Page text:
One would be hard pressed to find a reason not to fall in love with the port city of Cape Town. It has one of the most idyllic settings - nestled between and around the ocean and mountains. The iconic Table Mountain rises 1,086 above the city and has served as a mariner's landmark. On a clear day, the flat-topped mountain is visible 200km out to sea.
The so-called "Mother city" has an abundance of contrasting activities from lounging on the Atlantic seaboard's popular beaches to exploring the vividly painted area of the Bo-Kaap. Hout Bay is a hub for fishing, especially tuna and crayfish, and the historical naval base at Simon's Town has a fascinating past.
The Victoria and Alfred Waterfront is a great location for shopping, and is also host to the Two Oceans Aquarium, depicting sea life from the Atlantic and Indian Oceans. Long Street has long been a place of bustling nightlife and there is a wealth of museums in the city to discover. The Western Cape area is renowned as a wine-producing area, and there are tours available along the 'wine route'.
Cape Town has distinct Malay influences, reminiscent of days when the spice route travelled via its shores. There are also many foreign people who have made Cape Town their home, and the result is a hybrid of cultures in a cosmopolitan city.
Cape Town had its first inhabitants as early as 100,000 BC, when hunter-gatherers roamed the Cape Peninsula. After the arrival of European sailors in 1652, it became a haven for sailors who travelled along the African coast on the spice route to India.
The city has also played an important role in contemporary South African history. Robben Island was used as a prison for political prisoners as early as 1898, but became famous as the place of incarceration for the Rivonia Trial accused, which included Nelson Mandela.
Cape Town has been the legislative capital of South Africa since 1910. The Houses of Parliament, still in use today, were built in 1885.
Cape Town has produced many of South Africa's top recent internationals such as Shaun Bartlett, Benni McCarthy and past heroes such as Albert Johannensen and David Julius, who played top football in Europe.
Cape Town has also produced three of South African football's most exalted figures. Quinton Fortune signed to Manchester United in 1999. He was soon followed by his former Bafana Bafana coach Carlos Queiroz, who is now the assistant manager to Sir Alex Ferguson at Manchester United. In 2006, Fortune made the move to Bolton Wanderers.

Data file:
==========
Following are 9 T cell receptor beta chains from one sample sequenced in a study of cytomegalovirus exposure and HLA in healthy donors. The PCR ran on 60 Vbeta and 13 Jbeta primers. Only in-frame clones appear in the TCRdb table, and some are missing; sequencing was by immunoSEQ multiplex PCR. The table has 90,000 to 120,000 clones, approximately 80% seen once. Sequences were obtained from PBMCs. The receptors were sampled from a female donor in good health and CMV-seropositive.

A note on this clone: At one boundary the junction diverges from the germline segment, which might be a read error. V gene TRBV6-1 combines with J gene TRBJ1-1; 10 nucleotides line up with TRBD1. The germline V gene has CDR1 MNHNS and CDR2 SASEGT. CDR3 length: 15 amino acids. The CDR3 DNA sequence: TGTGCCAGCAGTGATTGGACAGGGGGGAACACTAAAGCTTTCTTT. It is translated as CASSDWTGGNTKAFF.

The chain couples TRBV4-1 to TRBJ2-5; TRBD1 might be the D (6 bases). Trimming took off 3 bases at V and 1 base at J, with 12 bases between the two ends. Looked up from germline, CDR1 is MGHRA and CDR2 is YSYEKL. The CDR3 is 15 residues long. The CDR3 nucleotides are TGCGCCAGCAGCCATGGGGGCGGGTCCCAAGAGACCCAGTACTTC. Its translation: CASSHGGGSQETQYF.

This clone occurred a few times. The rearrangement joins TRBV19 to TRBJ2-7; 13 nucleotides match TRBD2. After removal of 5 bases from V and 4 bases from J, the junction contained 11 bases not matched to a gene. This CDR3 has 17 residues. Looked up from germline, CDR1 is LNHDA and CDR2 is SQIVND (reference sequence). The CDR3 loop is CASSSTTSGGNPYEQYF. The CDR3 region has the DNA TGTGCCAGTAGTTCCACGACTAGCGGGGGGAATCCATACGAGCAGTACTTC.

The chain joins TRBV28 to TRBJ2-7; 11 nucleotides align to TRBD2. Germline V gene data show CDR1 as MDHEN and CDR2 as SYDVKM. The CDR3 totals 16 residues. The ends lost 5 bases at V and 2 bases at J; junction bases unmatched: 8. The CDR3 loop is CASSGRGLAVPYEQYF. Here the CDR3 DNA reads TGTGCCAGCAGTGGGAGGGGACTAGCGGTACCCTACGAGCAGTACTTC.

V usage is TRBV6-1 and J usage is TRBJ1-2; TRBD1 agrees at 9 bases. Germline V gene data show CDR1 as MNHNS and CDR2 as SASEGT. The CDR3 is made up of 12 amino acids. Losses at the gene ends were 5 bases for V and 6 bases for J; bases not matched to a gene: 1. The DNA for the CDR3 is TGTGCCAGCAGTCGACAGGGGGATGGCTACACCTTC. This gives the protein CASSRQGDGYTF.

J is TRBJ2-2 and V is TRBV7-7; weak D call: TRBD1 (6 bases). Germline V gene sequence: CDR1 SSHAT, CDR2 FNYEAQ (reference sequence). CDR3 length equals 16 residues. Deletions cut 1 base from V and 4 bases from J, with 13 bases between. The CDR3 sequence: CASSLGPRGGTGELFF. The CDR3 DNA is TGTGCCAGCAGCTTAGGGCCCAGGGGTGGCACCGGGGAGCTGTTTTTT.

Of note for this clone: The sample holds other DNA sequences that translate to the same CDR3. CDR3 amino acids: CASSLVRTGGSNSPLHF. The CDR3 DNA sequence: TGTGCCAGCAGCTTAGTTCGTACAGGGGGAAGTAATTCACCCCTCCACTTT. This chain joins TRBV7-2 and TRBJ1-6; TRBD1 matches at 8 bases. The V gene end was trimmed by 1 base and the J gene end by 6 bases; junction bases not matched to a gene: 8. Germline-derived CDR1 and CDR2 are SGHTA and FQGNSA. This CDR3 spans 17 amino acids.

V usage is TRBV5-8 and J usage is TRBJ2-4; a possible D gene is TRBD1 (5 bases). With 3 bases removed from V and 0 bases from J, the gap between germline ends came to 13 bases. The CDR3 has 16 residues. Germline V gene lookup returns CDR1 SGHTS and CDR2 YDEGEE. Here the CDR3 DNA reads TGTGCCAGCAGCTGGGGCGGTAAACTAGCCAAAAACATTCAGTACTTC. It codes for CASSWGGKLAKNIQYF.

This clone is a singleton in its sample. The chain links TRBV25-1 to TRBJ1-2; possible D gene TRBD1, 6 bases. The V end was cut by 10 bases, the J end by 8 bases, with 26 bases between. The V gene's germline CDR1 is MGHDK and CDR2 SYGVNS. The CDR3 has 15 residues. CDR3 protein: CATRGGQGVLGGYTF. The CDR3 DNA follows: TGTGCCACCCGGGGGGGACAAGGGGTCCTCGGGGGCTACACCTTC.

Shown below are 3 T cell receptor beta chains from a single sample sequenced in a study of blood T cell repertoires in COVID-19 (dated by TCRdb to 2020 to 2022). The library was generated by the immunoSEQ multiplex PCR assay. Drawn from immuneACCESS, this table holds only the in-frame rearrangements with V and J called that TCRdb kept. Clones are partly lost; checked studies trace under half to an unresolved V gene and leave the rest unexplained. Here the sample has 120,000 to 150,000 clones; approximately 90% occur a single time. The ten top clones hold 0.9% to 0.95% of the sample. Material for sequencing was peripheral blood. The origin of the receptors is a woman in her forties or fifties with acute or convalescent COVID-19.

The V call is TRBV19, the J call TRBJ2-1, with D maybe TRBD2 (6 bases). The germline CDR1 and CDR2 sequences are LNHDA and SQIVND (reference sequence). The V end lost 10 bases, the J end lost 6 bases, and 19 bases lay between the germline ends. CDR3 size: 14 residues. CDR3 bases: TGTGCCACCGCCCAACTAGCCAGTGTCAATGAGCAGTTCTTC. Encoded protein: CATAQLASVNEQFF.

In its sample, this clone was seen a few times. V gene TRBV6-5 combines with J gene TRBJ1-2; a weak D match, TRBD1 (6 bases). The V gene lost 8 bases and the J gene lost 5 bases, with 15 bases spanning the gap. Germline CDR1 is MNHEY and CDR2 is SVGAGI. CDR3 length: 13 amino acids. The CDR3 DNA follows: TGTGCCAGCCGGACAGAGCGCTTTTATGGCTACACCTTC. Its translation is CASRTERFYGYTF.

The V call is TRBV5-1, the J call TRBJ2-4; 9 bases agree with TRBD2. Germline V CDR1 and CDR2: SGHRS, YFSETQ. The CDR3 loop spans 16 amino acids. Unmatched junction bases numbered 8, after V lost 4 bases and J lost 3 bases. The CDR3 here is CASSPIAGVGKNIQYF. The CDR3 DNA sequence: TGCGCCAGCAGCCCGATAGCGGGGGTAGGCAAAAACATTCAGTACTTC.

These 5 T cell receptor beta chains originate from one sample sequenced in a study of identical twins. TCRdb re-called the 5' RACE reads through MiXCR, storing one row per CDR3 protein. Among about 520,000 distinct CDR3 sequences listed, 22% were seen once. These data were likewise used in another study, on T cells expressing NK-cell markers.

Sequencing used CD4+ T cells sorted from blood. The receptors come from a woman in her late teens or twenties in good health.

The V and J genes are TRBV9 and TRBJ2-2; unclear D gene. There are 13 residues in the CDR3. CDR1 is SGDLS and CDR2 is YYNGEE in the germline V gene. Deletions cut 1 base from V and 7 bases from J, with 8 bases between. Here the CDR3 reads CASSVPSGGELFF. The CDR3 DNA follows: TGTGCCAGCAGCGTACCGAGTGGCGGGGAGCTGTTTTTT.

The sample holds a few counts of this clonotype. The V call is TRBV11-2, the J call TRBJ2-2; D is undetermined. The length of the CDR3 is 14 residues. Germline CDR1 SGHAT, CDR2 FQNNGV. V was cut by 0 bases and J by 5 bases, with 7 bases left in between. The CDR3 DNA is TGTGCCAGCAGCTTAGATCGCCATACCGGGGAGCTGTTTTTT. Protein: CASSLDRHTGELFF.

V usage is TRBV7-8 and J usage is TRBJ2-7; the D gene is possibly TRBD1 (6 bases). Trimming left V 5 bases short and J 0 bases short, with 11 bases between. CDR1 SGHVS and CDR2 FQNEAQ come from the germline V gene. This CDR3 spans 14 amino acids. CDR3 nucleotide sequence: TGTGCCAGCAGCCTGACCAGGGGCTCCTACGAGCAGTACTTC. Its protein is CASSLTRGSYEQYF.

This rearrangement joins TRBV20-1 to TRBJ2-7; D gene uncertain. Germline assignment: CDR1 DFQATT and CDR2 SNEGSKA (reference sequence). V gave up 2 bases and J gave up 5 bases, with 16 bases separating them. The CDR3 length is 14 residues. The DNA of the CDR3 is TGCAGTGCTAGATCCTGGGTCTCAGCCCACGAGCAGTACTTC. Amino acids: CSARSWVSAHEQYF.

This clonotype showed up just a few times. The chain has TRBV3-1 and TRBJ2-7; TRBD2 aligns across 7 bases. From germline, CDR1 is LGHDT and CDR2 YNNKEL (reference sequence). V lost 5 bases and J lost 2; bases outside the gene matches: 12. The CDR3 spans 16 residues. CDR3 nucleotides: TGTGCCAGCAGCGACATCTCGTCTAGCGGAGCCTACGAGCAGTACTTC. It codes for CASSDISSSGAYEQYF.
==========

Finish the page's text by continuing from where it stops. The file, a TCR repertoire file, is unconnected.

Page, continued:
Benni Macarthy has enjoyed international success, winning the UEFA Champions League with FC Porto under the leadership of Jose Mourinho. He also won a Portuguese top flight Golden Boot. He currently plays for Blackburn Rovers, where he finished as the Premiership's second leading marksman in his first season in England.
Sean Bartlett played for FC Zurich in 1998 and then made the move to Charlton Athletic in 2000. During his tenure at Charlton, he helped the club consolidate their position in the English top flight. He is the most capped Bafana Bafana striker, and has scored the most goals for his country.
Hellenic were the first Cape Town side to win a championship in 1971, soon followed by Cape Town City. In 1995, Cape Town Spurs swept the board and did the double, claiming the league and knockout cup crowns. All three clubs have since folded.
Ajax Cape Town and Santos, champions in 2002, continue the keep professional football alive in the city. Ajax Cape Town is an affiliate of Ajax Amsterdam and has scouted many talents who made the move to Amsterdam, including Steven Pienaar, Gabriel Mofokeng and Stanton Lewis.
Vasco Da Gama is a small football club started in 1980. Despite its size, the club has produced a wealth of Bafana Bafana national team players. Goalkeeper Andre Arendse, midfielder Thabo Mngomeni and forward Shaun Bartlett played for the club, as did David Nyathi, who was selected for the FIFA World XI and turned out in Switzerland, Turkey and Spain.